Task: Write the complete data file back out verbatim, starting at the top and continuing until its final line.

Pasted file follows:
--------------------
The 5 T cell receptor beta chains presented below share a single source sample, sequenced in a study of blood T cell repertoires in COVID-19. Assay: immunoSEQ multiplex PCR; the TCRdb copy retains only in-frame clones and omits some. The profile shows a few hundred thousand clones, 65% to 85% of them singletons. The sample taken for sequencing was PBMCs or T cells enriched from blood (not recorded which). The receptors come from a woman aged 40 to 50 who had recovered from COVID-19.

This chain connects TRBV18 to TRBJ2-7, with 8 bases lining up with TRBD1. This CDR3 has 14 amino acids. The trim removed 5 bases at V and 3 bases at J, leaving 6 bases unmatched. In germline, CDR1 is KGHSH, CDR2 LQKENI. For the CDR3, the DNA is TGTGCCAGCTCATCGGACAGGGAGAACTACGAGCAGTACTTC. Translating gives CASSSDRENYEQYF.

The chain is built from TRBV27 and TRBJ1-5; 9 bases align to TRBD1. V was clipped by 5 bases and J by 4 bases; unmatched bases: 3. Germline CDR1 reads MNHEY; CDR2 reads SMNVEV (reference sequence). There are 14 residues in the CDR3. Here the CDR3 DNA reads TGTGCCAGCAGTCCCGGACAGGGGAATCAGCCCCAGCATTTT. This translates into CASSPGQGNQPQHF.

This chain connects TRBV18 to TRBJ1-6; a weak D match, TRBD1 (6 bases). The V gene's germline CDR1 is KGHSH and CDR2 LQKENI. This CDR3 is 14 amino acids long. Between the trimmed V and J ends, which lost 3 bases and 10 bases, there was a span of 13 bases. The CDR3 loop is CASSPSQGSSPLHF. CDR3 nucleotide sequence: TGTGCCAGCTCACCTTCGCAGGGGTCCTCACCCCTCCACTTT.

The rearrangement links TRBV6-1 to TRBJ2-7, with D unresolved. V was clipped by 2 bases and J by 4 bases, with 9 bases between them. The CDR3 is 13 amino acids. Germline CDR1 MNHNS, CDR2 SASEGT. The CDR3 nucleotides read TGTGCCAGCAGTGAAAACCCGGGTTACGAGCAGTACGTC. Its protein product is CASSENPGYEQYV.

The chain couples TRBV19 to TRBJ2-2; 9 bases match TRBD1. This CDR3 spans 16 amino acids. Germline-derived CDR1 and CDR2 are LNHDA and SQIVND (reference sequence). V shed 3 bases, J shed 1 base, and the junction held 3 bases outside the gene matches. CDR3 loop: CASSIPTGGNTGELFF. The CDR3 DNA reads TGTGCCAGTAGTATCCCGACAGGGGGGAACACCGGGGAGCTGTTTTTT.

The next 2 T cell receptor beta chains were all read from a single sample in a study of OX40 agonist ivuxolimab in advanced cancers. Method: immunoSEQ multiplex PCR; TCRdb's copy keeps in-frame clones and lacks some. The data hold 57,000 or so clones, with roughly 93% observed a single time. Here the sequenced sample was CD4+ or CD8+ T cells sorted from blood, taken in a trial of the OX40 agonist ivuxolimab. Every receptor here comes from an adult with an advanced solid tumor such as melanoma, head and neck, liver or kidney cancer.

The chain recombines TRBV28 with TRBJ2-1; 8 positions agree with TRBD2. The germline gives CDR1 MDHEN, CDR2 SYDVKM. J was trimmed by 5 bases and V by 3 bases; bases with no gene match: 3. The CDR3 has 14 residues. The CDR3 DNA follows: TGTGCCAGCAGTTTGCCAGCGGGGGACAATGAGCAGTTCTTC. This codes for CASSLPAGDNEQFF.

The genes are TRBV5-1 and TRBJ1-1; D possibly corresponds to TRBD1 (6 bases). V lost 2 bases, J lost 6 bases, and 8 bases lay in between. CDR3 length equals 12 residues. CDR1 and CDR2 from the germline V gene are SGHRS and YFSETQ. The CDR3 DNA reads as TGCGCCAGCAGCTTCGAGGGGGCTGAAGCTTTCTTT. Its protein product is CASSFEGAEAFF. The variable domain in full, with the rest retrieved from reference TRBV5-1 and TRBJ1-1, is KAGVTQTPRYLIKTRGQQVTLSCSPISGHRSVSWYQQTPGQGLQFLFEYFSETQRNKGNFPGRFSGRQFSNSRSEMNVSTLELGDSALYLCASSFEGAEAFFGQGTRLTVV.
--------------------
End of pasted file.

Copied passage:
The 5 T cell receptor beta chains presented below share a single source sample, sequenced in a study of blood T cell repertoires in COVID-19. Assay: immunoSEQ multiplex PCR; the TCRdb copy retains only in-frame clones and omits some. The profile shows a few hundred thousand clones, 65% to 85% of them singletons. The sample taken for sequencing was PBMCs or T cells enriched from blood (not recorded which). The receptors come from a woman aged 40 to 50 who had recovered from COVID-19.

This chain connects TRBV18 to TRBJ2-7, with 8 bases lining up with TRBD1. This CDR3 has 14 amino acids. The trim removed 5 bases at V and 3 bases at J, leaving 6 bases unmatched. In germline, CDR1 is KGHSH, CDR2 LQKENI. For the CDR3, the DNA is TGTGCCAGCTCATCGGACAGGGAGAACTACGAGCAGTACTTC. Translating gives CASSSDRENYEQYF.

The chain is built from TRBV27 and TRBJ1-5; 9 bases align to TRBD1. V was clipped by 5 bases and J by 4 bases; unmatched bases: 3. Germline CDR1 reads MNHEY; CDR2 reads SMNVEV (reference sequence). There are 14 residues in the CDR3. Here the CDR3 DNA reads TGTGCCAGCAGTCCCGGACAGGGGAATCAGCCCCAGCATTTT. This translates into CASSPGQGNQPQHF.

This chain connects TRBV18 to TRBJ1-6; a weak D match, TRBD1 (6 bases). The V gene's germline CDR1 is KGHSH and CDR2 LQKENI. This CDR3 is 14 amino acids long. Between the trimmed V and J ends, which lost 3 bases and 10 bases, there was a span of 13 bases. The CDR3 loop is CASSPSQGSSPLHF. CDR3 nucleotide sequence: TGTGCCAGCTCACCTTCGCAGGGGTCCTCACCCCTCCACTTT.

The rearrangement links TRBV6-1 to TRBJ2-7, with D unresolved. V was clipped by 2 bases and J by 4 bases, with 9 bases between them. The CDR3 is 13 amino acids. Germline CDR1 MNHNS, CDR2 SASEGT. The CDR3 nucleotides read TGTGCCAGCAGTGAAAACCCGGGTTACGAGCAGTACGTC. Its protein product is CASSENPGYEQYV.

The chain couples TRBV19 to TRBJ2-2; 9 bases match TRBD1. This CDR3 spans 16 amino acids. Germline-derived CDR1 and CDR2 are LNHDA and SQIVND (reference sequence). V shed 3 bases, J shed 1 base, and the junction held 3 bases outside the gene matches. CDR3 loop: CASSIPTGGNTGELFF. The CDR3 DNA reads TGTGCCAGTAGTATCCCGACAGGGGGGAACACCGGGGAGCTGTTTTTT.

The next 2 T cell receptor beta chains were all read from a single sample in a study of OX40 agonist ivuxolimab in advanced cancers. Method: immunoSEQ multiplex PCR; TCRdb's copy keeps in-frame clones and lacks some. The data hold 57,000 or so clones, with roughly 93% observed a single time. Here the sequenced sample was CD4+ or CD8+ T cells sorted from blood, taken in a trial of the OX40 agonist ivuxolimab. Every receptor here comes from an adult with an advanced solid tumor such as melanoma, head and neck, liver or kidney cancer.

The chain recombines TRBV28 with TRBJ2-1; 8 positions agree with TRBD2. The germline gives CDR1 MDHEN, CDR2 SYDVKM. J was trimmed by 5 bases and V by 3 bases; bases with no gene match: 3. The CDR3 has 14 residues. The CDR3 DNA follows: TGTGCCAGCAGTTTGCCAGCGGGGGACAATGAGCAGTTCTTC. This codes for CASSLPAGDNEQFF.

The genes are TRBV5-1 and TRBJ1-1; D possibly corresponds to TRBD1 (6 bases). V lost 2 bases, J lost 6 bases, and 8 bases lay in between. CDR3 length equals 12 residues. CDR1 and CDR2 from the germline V gene are SGHRS and YFSETQ. The CDR3 DNA reads as TGCGCCAGCAGCTTCGAGGGGGCTGAAGCTTTCTTT. Its protein product is CASSFEGAEAFF. The variable domain in full, with the rest retrieved from reference TRBV5-1 and TRBJ1-1, is KAGVTQTPRYLIKTRGQQVTLSCSPISGHRSVSWYQQTPGQGLQFLFEYFSETQRNKGNFPGRFSGRQFSNSRSEMNVSTLELGDSALYLCASSFEGAEAFFGQGTRLTVV.